I have succeeded royally, this morning, and I'm not at all embarrassed by it.
Pop was preparing to go out and climb onto my garage roof (which, BTW, is corrugated fiberglass panels on a standard 45º slope) to rid it of the big-a$$ branch which lay atop it. After that, he was prepared to get up again and replace or repair the damaged panel.
My father was born in the early years of the depression. He still does not like to spend money when he thinks he can do things himself. The trouble is, even if he could do this job all by himself, he's supposed to be going on a vacation this Saturday, and if he does this kind of job this week, he's likely to have back and leg pains for the next three weeks, and won't enjoy the trip at all. And if he's not having fun, neither is Mom.
But the tree removal expert didn't think it would be wise for an amateur -- even one with a good engineering background -- to be up there messing around while there were large broken branches still dangling above the site. I concurred.
The trouble with all of this was, Pop was gathering his tools to go over this morning, to get started right away. While he was collecting himself and his gear, I did an end-run, calling both the insurance company and the tree removal pro, so that he was obliged to wait to do any work, at least until after the insurance assessor could come examine the damage. Since the storm hit a lot of houses, my place is low on the list of priorities... they probably won't get here until after the folks have packed and started their trip.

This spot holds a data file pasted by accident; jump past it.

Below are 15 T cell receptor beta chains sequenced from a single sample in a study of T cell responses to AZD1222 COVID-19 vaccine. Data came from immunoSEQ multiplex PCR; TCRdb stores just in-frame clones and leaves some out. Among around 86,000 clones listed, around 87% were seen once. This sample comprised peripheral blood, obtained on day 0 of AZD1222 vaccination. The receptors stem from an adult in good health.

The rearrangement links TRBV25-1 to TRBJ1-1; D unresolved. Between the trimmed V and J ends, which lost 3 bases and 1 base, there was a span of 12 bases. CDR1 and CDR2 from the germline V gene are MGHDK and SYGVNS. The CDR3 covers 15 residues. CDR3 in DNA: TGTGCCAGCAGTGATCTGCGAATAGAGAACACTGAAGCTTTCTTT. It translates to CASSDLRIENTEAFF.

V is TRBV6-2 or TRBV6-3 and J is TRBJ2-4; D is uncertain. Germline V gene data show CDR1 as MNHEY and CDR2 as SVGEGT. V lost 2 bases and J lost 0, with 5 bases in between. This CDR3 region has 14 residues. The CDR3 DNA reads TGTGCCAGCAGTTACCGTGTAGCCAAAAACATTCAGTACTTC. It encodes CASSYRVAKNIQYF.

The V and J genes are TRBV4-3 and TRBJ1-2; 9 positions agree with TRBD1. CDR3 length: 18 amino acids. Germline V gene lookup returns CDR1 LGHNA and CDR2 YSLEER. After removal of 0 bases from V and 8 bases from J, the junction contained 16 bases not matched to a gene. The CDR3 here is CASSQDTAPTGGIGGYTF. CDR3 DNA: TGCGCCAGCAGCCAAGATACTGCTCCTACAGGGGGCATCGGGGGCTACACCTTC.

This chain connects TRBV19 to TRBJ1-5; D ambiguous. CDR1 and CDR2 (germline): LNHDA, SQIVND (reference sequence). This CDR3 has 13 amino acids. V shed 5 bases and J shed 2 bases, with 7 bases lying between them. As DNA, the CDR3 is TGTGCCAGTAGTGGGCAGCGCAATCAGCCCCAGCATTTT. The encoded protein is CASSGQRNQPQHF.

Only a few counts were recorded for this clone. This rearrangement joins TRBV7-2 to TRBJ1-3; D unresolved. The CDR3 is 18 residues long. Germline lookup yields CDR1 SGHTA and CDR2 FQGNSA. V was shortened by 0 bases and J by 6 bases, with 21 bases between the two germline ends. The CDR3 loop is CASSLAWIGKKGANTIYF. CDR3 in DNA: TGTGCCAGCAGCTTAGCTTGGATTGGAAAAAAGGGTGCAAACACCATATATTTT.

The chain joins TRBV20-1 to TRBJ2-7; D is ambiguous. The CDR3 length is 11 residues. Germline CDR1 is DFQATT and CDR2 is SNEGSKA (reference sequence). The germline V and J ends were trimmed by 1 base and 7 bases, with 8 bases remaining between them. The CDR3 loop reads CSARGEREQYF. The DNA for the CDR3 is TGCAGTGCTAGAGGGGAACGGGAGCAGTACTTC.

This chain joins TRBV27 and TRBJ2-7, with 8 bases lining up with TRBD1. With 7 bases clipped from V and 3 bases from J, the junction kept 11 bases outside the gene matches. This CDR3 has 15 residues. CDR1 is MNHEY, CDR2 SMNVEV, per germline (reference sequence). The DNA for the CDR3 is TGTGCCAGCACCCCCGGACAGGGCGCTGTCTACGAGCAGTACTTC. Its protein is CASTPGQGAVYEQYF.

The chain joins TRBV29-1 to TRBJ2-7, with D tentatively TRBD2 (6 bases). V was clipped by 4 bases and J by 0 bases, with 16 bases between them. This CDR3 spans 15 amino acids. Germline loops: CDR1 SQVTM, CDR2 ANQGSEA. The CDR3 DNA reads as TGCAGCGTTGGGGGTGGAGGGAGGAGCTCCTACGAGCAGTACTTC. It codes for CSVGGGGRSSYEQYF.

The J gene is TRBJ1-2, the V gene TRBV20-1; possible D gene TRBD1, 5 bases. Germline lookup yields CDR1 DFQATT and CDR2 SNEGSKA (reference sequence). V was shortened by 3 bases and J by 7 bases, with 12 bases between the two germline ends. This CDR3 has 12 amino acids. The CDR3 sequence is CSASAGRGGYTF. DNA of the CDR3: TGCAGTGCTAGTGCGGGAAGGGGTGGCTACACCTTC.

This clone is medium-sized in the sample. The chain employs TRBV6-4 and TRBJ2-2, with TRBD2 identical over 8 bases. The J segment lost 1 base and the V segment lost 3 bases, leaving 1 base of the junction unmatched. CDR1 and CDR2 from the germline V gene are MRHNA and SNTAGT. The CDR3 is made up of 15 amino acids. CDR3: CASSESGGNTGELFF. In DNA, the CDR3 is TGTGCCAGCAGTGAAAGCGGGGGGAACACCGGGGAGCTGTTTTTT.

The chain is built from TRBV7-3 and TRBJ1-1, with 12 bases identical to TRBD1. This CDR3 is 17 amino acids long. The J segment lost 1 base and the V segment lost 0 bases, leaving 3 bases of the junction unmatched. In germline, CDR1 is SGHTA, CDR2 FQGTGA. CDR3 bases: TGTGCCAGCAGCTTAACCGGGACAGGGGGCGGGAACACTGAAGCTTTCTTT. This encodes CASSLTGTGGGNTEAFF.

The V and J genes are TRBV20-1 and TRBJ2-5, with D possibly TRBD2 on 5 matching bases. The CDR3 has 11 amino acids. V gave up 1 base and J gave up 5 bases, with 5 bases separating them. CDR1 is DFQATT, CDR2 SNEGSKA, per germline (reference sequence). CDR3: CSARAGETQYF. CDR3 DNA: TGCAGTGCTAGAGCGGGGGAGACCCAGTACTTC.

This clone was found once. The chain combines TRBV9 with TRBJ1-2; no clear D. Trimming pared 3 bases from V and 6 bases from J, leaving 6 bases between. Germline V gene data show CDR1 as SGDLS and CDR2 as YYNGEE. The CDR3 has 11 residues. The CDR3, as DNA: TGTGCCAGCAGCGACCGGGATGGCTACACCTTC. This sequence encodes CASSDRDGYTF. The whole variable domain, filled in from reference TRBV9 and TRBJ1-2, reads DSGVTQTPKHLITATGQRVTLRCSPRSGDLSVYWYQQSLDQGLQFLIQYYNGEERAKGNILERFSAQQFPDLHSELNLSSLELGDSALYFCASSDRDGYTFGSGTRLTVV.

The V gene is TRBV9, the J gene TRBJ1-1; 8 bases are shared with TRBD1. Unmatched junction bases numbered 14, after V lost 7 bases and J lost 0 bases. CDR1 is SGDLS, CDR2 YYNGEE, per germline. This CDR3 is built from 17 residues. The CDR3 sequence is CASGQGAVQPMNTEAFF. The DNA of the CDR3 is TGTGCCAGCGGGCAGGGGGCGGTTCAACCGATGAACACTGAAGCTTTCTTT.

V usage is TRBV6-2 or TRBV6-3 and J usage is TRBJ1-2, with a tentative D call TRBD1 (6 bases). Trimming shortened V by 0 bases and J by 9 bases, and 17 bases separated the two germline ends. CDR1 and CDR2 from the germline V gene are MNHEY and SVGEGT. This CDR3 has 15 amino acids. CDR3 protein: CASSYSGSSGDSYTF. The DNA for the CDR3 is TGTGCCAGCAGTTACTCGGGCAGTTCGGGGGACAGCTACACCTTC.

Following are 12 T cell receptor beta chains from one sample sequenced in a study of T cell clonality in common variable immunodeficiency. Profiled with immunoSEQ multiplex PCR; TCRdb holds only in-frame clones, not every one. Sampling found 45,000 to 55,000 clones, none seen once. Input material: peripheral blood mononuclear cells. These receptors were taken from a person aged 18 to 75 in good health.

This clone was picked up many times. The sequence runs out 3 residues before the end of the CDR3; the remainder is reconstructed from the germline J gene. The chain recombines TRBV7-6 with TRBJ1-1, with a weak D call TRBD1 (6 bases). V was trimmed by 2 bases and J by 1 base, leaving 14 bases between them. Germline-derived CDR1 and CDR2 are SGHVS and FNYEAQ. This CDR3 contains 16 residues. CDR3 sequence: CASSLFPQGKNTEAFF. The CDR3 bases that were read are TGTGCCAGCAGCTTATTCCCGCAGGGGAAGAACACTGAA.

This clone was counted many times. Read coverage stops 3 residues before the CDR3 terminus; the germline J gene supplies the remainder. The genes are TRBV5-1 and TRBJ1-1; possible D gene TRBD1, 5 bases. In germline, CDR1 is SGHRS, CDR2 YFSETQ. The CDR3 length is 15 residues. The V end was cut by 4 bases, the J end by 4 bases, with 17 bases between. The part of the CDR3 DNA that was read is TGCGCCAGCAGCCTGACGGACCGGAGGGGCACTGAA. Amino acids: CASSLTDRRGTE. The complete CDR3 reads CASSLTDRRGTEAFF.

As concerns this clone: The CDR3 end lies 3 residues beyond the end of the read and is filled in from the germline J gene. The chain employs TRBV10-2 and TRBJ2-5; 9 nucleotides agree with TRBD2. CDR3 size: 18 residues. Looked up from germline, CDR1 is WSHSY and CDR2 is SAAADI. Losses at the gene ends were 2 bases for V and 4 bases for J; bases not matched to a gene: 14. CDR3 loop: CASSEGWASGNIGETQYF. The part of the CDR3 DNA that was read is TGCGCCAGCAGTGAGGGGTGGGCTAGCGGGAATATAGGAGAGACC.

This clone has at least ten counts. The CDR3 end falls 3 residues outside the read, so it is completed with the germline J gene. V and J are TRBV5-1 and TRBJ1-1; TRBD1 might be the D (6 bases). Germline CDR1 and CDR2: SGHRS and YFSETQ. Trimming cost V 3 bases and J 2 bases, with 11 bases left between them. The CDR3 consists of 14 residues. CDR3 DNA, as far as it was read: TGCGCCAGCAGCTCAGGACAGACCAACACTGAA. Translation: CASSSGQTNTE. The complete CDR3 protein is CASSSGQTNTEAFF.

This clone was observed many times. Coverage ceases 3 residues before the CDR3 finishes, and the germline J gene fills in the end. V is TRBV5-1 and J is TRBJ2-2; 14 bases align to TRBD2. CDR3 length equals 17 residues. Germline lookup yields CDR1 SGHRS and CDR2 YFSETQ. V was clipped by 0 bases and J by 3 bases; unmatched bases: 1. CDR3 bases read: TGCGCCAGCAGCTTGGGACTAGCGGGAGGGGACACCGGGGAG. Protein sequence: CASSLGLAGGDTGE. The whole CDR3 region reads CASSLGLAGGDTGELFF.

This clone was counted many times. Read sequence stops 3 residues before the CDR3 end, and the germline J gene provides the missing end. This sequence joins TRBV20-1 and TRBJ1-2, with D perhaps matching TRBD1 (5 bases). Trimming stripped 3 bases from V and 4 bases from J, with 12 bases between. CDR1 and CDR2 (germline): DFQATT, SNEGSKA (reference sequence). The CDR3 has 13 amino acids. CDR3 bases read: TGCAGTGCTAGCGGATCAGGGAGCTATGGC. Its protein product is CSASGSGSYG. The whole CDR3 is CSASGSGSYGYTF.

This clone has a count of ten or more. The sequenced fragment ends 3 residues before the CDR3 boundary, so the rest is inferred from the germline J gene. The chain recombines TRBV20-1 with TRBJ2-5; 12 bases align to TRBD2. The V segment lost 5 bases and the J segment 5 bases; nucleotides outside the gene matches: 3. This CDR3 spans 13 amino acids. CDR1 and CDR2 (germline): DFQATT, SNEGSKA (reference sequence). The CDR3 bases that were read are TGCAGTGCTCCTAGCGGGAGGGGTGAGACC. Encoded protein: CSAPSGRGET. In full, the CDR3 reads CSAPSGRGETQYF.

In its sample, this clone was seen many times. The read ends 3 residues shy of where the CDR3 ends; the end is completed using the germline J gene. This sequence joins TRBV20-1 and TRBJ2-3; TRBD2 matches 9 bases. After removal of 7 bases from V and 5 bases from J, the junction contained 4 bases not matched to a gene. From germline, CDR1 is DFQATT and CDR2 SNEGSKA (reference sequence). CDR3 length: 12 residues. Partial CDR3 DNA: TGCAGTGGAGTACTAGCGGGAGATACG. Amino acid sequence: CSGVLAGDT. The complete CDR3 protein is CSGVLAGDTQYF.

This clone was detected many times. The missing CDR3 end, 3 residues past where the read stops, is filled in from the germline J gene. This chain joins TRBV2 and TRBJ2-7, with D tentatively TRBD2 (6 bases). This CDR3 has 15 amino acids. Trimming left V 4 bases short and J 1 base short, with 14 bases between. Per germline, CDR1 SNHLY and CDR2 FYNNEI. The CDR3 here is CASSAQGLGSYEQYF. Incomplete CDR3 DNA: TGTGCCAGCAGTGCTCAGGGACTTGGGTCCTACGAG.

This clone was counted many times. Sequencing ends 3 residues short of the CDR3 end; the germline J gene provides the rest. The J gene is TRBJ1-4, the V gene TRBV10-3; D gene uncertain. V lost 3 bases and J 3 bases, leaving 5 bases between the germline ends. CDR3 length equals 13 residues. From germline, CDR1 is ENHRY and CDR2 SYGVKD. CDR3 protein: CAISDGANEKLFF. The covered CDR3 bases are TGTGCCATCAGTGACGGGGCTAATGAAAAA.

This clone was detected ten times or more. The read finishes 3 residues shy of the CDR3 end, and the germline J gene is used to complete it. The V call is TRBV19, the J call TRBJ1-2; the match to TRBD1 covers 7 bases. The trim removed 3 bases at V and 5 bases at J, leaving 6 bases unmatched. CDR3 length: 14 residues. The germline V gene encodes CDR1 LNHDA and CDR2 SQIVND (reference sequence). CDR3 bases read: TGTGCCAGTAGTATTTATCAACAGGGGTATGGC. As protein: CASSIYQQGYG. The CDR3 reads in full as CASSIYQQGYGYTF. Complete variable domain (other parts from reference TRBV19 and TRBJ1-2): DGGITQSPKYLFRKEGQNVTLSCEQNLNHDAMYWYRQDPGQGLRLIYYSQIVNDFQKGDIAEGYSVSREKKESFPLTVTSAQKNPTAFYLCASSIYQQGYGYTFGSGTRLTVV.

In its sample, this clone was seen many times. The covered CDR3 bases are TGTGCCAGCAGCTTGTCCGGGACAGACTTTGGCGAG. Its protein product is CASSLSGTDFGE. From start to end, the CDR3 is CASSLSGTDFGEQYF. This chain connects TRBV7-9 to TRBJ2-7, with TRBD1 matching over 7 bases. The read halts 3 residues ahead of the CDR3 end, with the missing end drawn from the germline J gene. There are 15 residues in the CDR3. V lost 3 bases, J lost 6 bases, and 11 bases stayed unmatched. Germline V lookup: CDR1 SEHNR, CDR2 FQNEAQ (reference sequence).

So Pop is fuming that it's going to cost too much.
I haven't told him to his face, but I'm figuring a couple thou for the tree guy, and maybe a few hundred for a contractor to replace the roof panel, will be a lot cheaper than hospitalization if even the slightest thing were to go wrong with Pop's plan.
I may be unethical in this, but I can be as gol-durned stubborn as my old man, when necessary.
And Mom seems to support me on this.
Never before have I been so satisfied with making Pop mad -- not even when I was fourteen years old.
Satisfied, yet still scared spitless.